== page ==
How is it that I find myself up to my knees in a freezing cold Welsh estuary water trying to find submerged stepping stones with bemused sheep and swans looking on?
I think we decided to do this triathlon thing because we want to capture that youthful feeling of delight that you get when running through beautiful countryside or plummeting down a hill on your bike or carving through crystal clear waters.
I am the Tri-Sista that did not run. It was my kryptonite – I used to run and I gave it up after my hip was replaced. I can swim and bike well but I needed to get back to running to stand a chance keeping up with the other two (both long legged gazelles with mile-eating strides). So I went to the library and got a book on how to run. Old school.
It was a Runner’s World book and it suggested that I do the 30-30 Getting Started plan. This involved 30 runs of 30 minutes over 30 days. You walk for the first 10 minutes, then alternate 30 seconds running with 30 seconds of walking for 15 minutes, and then walk for the last 5 minutes. This seemed just what I was after – a slow gentle way to get moving.
So I did the first few runs in the area around my home and things went well. But when I had to go to South Wales on business for a week the fun really began. I have run along cliffs dotted with sheep at dawn, along the beach with the sun warming my face, puffed up sand dunes and scrambled over castle ruins – all before breakfast. It has been brilliant.
On my last evening I decide to run along the estuary to the castle ruins of Ogmore. I parked my car and puffed along the grass track to the castle. The river, which ran close to the castle, had about 25 big stepping stones leading to a little village I could just see in the distance. Well it seemed like a good idea.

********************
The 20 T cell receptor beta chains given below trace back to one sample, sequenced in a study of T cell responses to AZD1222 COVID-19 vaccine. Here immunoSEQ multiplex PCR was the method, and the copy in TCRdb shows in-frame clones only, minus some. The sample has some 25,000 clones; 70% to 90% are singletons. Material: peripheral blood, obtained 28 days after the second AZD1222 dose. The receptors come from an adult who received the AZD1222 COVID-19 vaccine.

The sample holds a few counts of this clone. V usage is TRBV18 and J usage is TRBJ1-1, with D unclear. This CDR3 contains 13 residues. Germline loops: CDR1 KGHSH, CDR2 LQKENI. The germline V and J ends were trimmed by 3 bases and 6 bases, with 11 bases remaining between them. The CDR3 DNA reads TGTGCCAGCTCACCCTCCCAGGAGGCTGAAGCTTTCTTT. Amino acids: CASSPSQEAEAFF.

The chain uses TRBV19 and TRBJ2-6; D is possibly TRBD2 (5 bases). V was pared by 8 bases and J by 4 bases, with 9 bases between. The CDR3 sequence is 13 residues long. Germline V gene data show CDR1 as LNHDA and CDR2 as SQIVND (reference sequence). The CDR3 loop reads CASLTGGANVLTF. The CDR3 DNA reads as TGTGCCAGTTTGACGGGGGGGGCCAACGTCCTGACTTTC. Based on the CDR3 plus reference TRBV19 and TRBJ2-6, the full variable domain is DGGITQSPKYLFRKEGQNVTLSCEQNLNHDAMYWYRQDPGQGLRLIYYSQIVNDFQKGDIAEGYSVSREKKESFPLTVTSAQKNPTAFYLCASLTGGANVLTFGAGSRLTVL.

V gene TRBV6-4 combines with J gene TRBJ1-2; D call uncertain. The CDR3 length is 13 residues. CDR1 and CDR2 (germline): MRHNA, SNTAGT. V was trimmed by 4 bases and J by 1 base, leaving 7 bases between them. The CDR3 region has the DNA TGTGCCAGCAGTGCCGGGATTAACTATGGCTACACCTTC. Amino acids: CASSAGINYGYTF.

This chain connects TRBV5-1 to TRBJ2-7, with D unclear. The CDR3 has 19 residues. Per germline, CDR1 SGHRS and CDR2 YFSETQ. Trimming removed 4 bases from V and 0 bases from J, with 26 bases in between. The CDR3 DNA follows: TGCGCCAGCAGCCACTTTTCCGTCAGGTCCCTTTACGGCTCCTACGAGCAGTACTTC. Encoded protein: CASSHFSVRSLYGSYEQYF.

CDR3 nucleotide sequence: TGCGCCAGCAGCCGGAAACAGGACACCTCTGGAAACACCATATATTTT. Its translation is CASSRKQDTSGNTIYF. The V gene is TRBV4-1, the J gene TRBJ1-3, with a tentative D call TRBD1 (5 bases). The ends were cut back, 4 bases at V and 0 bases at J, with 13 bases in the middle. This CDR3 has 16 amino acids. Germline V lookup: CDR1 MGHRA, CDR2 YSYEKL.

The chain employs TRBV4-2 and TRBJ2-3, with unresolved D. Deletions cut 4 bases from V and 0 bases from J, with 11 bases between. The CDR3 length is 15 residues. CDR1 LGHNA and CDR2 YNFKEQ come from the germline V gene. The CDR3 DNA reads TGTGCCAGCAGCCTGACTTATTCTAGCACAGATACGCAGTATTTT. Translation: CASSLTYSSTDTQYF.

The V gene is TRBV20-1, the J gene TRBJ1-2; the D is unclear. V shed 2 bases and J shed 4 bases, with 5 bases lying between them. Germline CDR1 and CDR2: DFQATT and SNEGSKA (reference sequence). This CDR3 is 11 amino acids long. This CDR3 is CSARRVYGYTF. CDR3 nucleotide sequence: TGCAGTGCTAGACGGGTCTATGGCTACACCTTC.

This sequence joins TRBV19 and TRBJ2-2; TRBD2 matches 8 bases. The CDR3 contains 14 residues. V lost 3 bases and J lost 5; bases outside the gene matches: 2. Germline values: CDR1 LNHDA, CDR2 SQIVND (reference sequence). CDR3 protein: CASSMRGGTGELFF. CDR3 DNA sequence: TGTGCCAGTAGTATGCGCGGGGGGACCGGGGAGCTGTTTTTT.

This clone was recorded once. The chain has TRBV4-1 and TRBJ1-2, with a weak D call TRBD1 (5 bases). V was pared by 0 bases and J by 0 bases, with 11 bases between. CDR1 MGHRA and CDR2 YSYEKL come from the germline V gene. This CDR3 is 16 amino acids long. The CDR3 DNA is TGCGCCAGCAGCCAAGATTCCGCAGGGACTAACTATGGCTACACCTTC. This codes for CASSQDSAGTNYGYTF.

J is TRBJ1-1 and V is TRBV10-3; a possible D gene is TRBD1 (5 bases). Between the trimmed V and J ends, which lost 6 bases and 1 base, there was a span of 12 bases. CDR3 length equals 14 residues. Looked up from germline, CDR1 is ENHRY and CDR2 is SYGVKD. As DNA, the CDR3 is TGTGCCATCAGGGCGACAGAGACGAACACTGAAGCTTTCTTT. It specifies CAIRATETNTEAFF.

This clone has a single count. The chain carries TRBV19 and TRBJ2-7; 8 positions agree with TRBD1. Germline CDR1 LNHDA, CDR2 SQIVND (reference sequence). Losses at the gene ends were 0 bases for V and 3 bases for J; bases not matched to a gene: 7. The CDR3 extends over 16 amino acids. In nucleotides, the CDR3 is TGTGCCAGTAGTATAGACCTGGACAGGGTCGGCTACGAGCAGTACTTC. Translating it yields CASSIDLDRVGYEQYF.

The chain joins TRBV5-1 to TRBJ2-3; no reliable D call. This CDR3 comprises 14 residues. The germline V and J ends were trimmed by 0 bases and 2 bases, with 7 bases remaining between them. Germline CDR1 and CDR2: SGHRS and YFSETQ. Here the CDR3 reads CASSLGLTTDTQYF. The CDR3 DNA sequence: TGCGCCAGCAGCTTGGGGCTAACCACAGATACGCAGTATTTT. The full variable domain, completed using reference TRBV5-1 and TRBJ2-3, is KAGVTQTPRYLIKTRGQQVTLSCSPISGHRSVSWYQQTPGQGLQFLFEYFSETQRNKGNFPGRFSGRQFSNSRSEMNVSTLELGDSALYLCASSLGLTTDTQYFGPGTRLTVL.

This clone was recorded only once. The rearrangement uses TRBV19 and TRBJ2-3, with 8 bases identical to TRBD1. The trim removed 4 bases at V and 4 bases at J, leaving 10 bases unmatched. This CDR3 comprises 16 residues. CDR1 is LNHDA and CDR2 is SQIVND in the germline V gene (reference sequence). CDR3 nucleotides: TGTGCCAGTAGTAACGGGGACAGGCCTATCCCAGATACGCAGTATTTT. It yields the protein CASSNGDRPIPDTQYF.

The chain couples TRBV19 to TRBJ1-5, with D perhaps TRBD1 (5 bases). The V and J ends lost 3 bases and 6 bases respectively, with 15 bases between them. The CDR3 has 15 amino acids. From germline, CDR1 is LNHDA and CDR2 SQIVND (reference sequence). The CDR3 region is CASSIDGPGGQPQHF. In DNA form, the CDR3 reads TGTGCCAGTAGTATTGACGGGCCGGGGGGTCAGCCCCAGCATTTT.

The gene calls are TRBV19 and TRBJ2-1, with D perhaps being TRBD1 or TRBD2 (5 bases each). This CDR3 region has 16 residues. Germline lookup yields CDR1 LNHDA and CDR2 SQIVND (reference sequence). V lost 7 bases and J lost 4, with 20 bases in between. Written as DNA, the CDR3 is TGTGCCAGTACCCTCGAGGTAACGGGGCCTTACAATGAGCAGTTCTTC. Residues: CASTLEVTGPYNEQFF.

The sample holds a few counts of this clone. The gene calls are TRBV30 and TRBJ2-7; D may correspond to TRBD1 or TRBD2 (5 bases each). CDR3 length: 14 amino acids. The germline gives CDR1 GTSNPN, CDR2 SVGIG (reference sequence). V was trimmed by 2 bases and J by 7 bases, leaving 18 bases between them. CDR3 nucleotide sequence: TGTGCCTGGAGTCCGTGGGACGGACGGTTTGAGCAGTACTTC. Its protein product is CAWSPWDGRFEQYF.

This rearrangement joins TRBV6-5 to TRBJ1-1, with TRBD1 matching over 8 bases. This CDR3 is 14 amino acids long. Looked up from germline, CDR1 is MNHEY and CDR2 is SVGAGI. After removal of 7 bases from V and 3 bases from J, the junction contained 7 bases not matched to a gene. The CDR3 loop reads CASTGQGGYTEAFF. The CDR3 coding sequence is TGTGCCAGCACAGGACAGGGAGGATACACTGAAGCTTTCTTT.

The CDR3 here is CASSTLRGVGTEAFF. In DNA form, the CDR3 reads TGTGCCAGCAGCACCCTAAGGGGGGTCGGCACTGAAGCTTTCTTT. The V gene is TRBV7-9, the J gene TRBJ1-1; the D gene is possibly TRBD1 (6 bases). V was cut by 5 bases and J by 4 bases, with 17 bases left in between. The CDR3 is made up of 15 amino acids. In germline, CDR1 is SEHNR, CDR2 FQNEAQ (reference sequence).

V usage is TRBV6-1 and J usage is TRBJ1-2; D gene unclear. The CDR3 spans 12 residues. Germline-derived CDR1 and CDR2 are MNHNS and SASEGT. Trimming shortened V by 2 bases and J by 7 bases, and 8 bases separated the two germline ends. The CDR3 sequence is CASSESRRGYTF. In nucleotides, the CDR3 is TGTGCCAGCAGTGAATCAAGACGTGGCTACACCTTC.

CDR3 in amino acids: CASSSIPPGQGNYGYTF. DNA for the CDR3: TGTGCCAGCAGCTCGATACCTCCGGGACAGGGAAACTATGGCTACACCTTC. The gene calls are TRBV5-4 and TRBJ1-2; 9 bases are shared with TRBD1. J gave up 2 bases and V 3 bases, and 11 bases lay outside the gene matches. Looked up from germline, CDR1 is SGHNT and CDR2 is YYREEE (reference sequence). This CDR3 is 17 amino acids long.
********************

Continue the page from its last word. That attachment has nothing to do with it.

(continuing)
I hopped from one stone to another and thanked my lucky stars that they were not wet and slippy. Laughing at my intrepid behaviour I run/walked on to the village and made friends with a couple of horses and read the information boards along the way. Finally I decided to head back. Now I really should have known that a tidal estuary will tend to flood (being a graduate of a coastal management course and all) but it took me totally by surprise that there were no stepping stones to be seen across the river. Nothing. Nada.
I checked the map. The nearest bridge was about 3 miles away and then I would have to walk back another 3 miles to the car. I stood there dithering. Should I walk or try to cross? There was not a soul in sight – just me and the swans. Panic set in. I will have to cross.
So tucking my car keys in my knickers, I took the plunge. I could just about see the stepping stones and the water came up to my knees. I had to take little leaps from one to another and tried to avoid falling into the waist deep water either side. It was about half way across that the absurdity of my situation hit me and I started giggling. This was adventure. I was having a ball.
Back at the car after an hour of running, soaking wet and feeling massively pleased with myself, all I could think about was how can I get my kit dry so that I can do it again tomorrow?